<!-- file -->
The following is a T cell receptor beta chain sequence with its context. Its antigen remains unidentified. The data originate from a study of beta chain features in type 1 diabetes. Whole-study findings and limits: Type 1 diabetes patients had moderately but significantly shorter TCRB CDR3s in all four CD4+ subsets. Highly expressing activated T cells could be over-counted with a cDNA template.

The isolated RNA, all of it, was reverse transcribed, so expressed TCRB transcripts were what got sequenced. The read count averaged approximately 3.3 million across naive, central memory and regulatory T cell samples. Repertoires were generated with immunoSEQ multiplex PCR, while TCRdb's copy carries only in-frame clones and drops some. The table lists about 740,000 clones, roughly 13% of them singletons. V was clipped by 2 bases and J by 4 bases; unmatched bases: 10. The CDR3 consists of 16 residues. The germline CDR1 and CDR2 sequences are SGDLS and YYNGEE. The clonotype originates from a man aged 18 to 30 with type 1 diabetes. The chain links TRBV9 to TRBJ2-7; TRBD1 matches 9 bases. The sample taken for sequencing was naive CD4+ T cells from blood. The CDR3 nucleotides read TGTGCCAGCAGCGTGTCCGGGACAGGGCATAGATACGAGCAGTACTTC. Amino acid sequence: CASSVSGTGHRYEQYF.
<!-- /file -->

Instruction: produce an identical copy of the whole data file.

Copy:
The following is a T cell receptor beta chain sequence with its context. Its antigen remains unidentified. The data originate from a study of beta chain features in type 1 diabetes. Whole-study findings and limits: Type 1 diabetes patients had moderately but significantly shorter TCRB CDR3s in all four CD4+ subsets. Highly expressing activated T cells could be over-counted with a cDNA template.

The isolated RNA, all of it, was reverse transcribed, so expressed TCRB transcripts were what got sequenced. The read count averaged approximately 3.3 million across naive, central memory and regulatory T cell samples. Repertoires were generated with immunoSEQ multiplex PCR, while TCRdb's copy carries only in-frame clones and drops some. The table lists about 740,000 clones, roughly 13% of them singletons. V was clipped by 2 bases and J by 4 bases; unmatched bases: 10. The CDR3 consists of 16 residues. The germline CDR1 and CDR2 sequences are SGDLS and YYNGEE. The clonotype originates from a man aged 18 to 30 with type 1 diabetes. The chain links TRBV9 to TRBJ2-7; TRBD1 matches 9 bases. The sample taken for sequencing was naive CD4+ T cells from blood. The CDR3 nucleotides read TGTGCCAGCAGCGTGTCCGGGACAGGGCATAGATACGAGCAGTACTTC. Amino acid sequence: CASSVSGTGHRYEQYF.